1. Not finding help here? Sign up for a free 30min tutor trial with Chegg Tutors
    Dismiss Notice
Dismiss Notice
Join Physics Forums Today!
The friendliest, high quality science and math community on the planet! Everyone who loves science is here!

Magnetic flux question

  1. Mar 4, 2006 #1
    This question might seem rather naive.
    We define the magentic flux through a loop by [itex]\Phi = \int \vec B \cdot d\vec a[/itex]. But an infinite number of different surfaces can be fitted to a given boundary line....so how is the flux independent of the nature of the surface used?
  2. jcsd
  3. Mar 4, 2006 #2


    User Avatar
    Science Advisor
    Homework Helper

    In general, flux isn't defined through a loop (to my knowlegde), it is always defined through a surface. (It's a surface integral). Different surfaces bounding the same loop will in general give different answers.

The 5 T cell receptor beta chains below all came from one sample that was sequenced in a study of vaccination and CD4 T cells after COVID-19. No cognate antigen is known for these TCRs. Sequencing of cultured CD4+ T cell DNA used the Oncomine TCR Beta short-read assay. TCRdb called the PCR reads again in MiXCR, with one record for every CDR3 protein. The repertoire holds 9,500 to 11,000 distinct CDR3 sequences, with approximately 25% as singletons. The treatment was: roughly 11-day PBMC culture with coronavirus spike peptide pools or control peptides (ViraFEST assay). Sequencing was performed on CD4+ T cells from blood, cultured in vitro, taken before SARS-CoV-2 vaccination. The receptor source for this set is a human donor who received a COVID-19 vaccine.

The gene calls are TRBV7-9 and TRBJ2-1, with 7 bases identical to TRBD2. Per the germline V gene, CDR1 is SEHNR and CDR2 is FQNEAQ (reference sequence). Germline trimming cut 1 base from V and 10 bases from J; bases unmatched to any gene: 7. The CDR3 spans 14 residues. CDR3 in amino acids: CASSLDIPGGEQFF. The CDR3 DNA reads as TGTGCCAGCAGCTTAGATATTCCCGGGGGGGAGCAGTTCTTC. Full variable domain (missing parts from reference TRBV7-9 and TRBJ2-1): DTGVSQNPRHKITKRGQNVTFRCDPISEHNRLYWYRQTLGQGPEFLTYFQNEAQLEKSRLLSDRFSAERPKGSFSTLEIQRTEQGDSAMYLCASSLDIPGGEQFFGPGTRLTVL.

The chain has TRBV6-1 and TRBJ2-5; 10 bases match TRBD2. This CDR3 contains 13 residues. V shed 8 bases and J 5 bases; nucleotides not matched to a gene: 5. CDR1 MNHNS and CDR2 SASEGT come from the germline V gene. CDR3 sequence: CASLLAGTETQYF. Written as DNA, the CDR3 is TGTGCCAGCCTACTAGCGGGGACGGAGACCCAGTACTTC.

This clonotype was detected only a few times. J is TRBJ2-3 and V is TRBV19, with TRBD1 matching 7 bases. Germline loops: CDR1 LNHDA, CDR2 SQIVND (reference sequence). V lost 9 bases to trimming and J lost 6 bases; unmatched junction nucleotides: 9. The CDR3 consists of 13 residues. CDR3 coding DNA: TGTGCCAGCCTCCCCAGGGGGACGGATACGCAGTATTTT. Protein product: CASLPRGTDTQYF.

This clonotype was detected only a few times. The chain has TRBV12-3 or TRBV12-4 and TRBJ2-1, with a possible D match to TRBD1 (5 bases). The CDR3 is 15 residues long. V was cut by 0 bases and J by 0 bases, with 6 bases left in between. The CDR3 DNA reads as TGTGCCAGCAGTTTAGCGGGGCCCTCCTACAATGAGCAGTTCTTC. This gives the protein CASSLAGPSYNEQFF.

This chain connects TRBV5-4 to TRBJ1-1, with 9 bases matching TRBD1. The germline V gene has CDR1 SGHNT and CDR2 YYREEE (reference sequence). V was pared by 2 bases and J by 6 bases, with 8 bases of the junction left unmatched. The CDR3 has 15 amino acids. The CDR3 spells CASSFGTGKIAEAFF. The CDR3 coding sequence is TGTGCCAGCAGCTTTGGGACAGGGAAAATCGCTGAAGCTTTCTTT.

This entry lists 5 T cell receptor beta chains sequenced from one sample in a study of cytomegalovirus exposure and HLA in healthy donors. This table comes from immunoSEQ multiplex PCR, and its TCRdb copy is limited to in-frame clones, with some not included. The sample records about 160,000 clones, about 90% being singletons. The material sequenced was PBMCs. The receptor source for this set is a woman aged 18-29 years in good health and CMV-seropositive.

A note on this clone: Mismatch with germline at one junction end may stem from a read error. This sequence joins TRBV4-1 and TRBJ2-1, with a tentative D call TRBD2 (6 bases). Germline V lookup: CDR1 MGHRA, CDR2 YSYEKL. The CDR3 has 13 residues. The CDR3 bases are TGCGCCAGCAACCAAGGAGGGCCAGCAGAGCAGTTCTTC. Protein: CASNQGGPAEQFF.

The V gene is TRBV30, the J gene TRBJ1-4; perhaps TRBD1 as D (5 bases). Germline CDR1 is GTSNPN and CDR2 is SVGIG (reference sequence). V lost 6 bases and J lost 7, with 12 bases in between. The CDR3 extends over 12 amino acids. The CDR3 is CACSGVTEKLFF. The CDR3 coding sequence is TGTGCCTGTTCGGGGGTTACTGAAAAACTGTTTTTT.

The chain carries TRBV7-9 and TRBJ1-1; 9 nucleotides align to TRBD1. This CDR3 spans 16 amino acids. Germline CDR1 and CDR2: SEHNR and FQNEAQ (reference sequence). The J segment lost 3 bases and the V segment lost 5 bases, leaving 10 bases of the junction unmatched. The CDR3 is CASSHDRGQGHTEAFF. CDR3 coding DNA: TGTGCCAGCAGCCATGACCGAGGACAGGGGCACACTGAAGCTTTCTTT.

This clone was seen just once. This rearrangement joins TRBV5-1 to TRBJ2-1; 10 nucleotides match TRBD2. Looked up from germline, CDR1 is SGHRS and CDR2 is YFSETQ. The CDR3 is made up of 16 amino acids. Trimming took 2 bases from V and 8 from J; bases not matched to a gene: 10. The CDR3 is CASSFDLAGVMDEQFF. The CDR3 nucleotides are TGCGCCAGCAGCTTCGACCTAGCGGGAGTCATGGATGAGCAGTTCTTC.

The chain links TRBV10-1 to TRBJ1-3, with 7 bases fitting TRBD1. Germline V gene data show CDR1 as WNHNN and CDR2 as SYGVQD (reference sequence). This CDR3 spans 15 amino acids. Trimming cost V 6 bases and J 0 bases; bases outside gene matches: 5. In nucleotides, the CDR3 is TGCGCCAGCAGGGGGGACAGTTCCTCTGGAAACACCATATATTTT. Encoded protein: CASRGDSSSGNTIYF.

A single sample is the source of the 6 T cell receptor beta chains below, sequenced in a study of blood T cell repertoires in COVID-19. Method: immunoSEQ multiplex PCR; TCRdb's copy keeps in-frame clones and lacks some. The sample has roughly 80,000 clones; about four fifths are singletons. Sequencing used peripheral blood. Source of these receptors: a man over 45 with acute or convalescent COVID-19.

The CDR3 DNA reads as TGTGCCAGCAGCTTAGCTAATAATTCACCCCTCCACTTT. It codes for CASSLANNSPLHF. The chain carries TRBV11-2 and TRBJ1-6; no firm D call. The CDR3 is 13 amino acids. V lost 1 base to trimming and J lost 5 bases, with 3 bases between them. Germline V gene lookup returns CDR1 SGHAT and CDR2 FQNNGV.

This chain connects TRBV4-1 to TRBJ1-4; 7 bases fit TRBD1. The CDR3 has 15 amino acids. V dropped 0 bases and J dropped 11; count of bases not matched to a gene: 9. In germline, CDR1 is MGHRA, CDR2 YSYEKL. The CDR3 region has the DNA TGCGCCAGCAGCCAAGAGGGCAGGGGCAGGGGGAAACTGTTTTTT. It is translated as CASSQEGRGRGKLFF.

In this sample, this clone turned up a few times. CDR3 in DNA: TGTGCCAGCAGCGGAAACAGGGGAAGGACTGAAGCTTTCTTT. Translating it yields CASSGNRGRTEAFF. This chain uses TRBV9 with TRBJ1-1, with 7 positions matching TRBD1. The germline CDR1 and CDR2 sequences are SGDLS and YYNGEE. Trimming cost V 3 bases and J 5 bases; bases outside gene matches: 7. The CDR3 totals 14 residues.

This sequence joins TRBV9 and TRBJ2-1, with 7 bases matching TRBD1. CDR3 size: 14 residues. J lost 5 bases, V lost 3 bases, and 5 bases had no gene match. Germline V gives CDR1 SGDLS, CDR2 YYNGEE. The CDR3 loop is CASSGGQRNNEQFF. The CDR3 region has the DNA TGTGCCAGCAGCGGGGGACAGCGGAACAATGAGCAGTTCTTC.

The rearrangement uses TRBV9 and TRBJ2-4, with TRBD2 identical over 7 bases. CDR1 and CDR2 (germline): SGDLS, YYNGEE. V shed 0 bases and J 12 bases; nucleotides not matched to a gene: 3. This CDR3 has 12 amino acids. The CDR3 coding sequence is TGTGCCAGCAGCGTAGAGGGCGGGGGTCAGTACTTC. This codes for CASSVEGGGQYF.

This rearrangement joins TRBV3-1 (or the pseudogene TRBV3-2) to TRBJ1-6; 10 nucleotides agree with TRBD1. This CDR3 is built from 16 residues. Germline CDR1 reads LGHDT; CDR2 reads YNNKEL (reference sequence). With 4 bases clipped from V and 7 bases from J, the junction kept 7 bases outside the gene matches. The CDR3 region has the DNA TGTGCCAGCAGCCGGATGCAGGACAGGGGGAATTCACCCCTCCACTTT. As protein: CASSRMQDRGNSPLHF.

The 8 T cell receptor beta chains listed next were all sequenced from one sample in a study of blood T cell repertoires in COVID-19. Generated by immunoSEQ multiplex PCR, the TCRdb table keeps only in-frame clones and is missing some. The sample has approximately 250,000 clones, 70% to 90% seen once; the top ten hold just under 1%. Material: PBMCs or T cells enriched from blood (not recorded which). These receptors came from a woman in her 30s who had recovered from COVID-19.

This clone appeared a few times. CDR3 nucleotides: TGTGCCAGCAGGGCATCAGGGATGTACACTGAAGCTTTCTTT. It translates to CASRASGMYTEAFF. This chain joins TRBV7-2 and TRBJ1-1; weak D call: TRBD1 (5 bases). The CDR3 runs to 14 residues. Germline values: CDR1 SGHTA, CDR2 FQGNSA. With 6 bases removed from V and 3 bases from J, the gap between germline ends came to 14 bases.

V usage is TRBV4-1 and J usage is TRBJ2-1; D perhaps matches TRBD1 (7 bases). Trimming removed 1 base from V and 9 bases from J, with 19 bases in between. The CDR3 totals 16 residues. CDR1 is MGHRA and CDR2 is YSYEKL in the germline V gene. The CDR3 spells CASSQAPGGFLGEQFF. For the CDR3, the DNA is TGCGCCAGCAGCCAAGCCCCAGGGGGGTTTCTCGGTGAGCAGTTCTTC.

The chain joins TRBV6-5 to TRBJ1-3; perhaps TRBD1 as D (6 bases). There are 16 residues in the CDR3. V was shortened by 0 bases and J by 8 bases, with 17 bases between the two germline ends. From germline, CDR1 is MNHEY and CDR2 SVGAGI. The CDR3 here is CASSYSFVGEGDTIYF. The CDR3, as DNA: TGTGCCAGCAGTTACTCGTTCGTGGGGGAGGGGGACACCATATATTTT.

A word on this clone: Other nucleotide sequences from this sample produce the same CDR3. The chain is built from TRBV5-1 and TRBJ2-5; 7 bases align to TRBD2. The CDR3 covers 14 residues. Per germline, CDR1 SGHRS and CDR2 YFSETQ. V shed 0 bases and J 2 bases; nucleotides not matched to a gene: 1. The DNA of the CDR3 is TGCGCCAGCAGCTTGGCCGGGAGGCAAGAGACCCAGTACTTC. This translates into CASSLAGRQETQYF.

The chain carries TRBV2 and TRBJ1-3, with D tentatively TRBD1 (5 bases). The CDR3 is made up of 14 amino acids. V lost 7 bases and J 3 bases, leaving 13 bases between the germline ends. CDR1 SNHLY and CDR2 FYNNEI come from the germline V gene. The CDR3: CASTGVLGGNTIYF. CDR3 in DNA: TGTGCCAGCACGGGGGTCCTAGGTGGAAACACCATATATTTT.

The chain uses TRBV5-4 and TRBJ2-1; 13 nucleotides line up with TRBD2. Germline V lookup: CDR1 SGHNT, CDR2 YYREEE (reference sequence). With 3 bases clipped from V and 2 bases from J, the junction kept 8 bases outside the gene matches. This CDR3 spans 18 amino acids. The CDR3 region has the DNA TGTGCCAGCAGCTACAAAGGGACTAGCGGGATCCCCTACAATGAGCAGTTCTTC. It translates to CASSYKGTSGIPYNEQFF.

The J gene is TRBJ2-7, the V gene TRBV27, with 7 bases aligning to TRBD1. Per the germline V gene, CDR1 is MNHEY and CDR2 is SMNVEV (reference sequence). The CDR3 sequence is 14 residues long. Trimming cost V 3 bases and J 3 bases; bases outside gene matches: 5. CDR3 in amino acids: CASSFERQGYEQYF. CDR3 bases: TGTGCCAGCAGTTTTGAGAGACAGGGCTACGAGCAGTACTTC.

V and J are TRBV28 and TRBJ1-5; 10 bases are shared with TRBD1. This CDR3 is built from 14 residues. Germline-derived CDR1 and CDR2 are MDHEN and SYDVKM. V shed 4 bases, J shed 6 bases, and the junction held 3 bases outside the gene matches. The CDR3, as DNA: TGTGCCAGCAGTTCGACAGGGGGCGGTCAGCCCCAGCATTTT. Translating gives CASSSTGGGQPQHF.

Exception: If the divergence of the field F is zero everywhere:[itex]\vec \nabla \cdot \vec F =0[/itex], then we can write [itex]\vec F=\vec \nabla \times
    \vec A[/itex] for some field A. Now you can use Stokes' theorem to prove that for a given boundary line, the flux is independent of the surface bounded by that line. Since div B=0 always and everywhere, you can unambigously talk about the magnetic flux through a loop (although I would still never say 'flux through a loop')
  4. Mar 5, 2006 #3
    Thanks for the reply.
    So, that means [itex]\vec \nabla \cdot \vec B = 0[/itex] guarantees that [itex]\int \vec B \cdot d\vec a[/itex] is the same for all surfaces within a given boundary?
  5. Mar 5, 2006 #4


    User Avatar
    Science Advisor
    Homework Helper

Know someone interested in this topic? Share this thread via Reddit, Google+, Twitter, or Facebook

Have something to add?

Similar Discussions: Magnetic flux question
  1. Magnetic flux (Replies: 1)

  2. Magnetic flux (Replies: 7)

  3. Magnetic flux (Replies: 2)